Have you ever sat on a park bench to watch people go by? How wonderful it is to take time to notice their different walks, the clothes they wear, and the different languages they speak. Whether they have children or walk alone. There is so much diversity in our world and yet we often devalue our uniqueness and ignore our inner knowing in an effort to belong.

My personal journey has been a struggle to find what the “right way” is for my family and me. My choices have challenged my relationships as I choose a different way to my parents, even though they clearly did a great job – namely me! I find I constantly question what is the “right way” that will help my children feel most loved, nurtured and empowered and for me to feel at peace. Through my journey I have developed a fascination with other cultures. I enjoy the freedom of choice generated through a diversity of perspectives. This column is the first in a series of writings as I explore the cultural diversity of birth and parenting.

The prenatal practices of cultures throughout the world are varied and colourful and in many cases very different to those of mainstream Australia. In Australia, pregnancy and childbirth are rarely treated as sacred. This is particularly true as women work through their pregnancies and birth has become a technological affair, most commonly occurring in hospital. In many cultures however, women are revered and honoured when they are pregnant. For the Indians in Guatemala no one is to eat in front of a pregnant woman without offering her some food, even if the person does not know her. Where food is scarce they ensure the pregnant mother at least has enough to eat and sustain her baby. In Guatemala they believe it takes a whole village to raise a baby (hallelujah for that idea!). A young woman has a man elected as her “parent” and he is the first to know about her pregnancy. He then visits her and gives her little things everyday. In return she shares her challenges so she is supported in her journey toward birth and motherhood. The mother to be also takes baths using special herbs and she talks often to her unborn child about all that is happening around her.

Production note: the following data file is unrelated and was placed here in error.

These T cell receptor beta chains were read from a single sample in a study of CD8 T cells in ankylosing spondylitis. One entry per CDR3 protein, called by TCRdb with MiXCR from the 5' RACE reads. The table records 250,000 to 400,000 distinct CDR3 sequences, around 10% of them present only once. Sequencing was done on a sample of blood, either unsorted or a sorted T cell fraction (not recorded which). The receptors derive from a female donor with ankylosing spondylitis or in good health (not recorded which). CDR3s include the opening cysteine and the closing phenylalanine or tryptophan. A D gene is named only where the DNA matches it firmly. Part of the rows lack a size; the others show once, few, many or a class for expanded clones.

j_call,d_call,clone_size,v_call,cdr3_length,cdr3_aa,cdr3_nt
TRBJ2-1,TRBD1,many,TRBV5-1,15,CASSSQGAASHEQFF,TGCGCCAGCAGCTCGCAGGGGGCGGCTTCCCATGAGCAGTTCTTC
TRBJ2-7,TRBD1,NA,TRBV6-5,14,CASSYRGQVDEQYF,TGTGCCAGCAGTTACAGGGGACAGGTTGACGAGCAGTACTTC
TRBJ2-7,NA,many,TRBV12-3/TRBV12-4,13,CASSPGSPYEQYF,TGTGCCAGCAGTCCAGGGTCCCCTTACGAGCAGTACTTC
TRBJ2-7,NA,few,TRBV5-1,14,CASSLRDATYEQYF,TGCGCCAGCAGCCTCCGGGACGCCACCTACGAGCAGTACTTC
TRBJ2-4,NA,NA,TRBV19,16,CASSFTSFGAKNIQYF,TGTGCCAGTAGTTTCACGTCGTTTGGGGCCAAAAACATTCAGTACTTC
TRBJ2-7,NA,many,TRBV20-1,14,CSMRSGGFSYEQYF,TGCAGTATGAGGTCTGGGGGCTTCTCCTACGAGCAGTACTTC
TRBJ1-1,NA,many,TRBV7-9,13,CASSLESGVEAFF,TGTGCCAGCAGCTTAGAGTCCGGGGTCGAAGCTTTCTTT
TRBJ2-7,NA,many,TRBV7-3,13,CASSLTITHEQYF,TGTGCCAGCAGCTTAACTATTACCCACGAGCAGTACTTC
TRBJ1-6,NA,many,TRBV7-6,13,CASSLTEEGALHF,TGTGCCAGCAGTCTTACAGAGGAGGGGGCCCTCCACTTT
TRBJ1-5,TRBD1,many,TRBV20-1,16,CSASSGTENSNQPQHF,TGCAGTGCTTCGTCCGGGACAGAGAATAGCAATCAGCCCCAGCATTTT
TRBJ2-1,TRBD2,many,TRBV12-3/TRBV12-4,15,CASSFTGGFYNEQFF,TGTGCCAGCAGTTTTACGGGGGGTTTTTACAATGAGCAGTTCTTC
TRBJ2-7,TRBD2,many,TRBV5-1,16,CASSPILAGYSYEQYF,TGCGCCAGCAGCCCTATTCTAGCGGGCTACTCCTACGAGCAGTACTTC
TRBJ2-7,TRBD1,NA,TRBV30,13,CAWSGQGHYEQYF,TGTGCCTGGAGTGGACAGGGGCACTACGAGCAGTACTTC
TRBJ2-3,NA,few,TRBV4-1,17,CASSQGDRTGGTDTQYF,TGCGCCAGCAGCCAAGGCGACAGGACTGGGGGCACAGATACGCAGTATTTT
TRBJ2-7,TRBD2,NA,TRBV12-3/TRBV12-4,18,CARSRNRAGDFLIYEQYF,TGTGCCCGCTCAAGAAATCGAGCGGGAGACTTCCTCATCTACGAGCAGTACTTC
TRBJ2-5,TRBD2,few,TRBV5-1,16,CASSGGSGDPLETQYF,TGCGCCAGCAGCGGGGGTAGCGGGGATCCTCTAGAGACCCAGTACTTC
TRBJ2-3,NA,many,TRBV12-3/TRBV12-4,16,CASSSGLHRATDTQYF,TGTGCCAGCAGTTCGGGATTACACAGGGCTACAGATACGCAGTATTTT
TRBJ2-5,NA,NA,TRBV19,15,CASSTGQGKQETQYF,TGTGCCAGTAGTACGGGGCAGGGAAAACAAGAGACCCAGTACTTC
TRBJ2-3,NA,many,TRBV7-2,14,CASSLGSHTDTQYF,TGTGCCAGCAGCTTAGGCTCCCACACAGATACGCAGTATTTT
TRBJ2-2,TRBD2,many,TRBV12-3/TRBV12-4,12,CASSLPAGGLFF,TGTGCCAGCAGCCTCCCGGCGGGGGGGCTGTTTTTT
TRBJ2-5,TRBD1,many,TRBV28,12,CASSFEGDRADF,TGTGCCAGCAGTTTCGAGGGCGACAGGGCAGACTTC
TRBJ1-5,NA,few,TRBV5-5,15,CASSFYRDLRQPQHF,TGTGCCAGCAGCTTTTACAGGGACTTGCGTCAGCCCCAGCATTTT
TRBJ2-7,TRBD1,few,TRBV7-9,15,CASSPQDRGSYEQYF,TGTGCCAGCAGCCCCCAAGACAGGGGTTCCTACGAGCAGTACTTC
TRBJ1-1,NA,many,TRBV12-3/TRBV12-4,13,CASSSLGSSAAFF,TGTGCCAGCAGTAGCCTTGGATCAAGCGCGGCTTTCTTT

As soon as she knows she is pregnant, a woman in Korea focuses only on good and positive things. She does not look at dead things, she eats only foods that are unblemished and not broken and she is kept from any family activities or information that may be negative. The belief that what the mother eats, thinks and feels, the baby eats, thinks and feels is so strong that she may not eat duck for fear that the baby will have webbed feet!

There is much superstition associated with pregnancy and many cultures base their practices around these beliefs and fears. Both the Navajo and Japanese believe it is best to avoid funerals and being around death to avoid the baby being taken or harmed by evil spirits. The Samoans also dust off a chair before a pregnant woman sits down to scare away any evil spirits that may harm the baby. A pregnant woman must never walk alone so evil spirits cannot come from behind to harm her baby. In Thailand no presents are given before the baby is born to keep away evil spirits.

Many cultures, including Vietnamese, the Pilipino and Hawaiians, do not allow the woman to wear a necklace as they believe the cord will be wrapped around the baby’s neck when it is born. The Samoans take things one step further with rings and belts also not being worn for this same reason. In the Philippines there is no running or jumping for fear the baby would be born with a cleft palate, no eating mangoes for fear of a hairy baby (mmmmm, my mother in law obviously had an abundant mango tree!) and no going out walking at night for fear of bringing bad luck to the baby.

One prenatal practice common to many cultures is a blessingway. While a baby shower is probably the most common celebration in Australia, a blessingway is being adopted by many Australian families as a spiritual celebration of the pregnant woman. The woman’s relatives and inner circle of friends attend the blessingway and bring handmade gifts. The thought behind the gifts is most important as they will be used by the mother during the birthing process to give her strength and encouragement. Songs, poetry, dance and prayer are used in the blessingway. Some mothers to be in Australia follow the Native American and African traditions; others take elements from it and make it their own.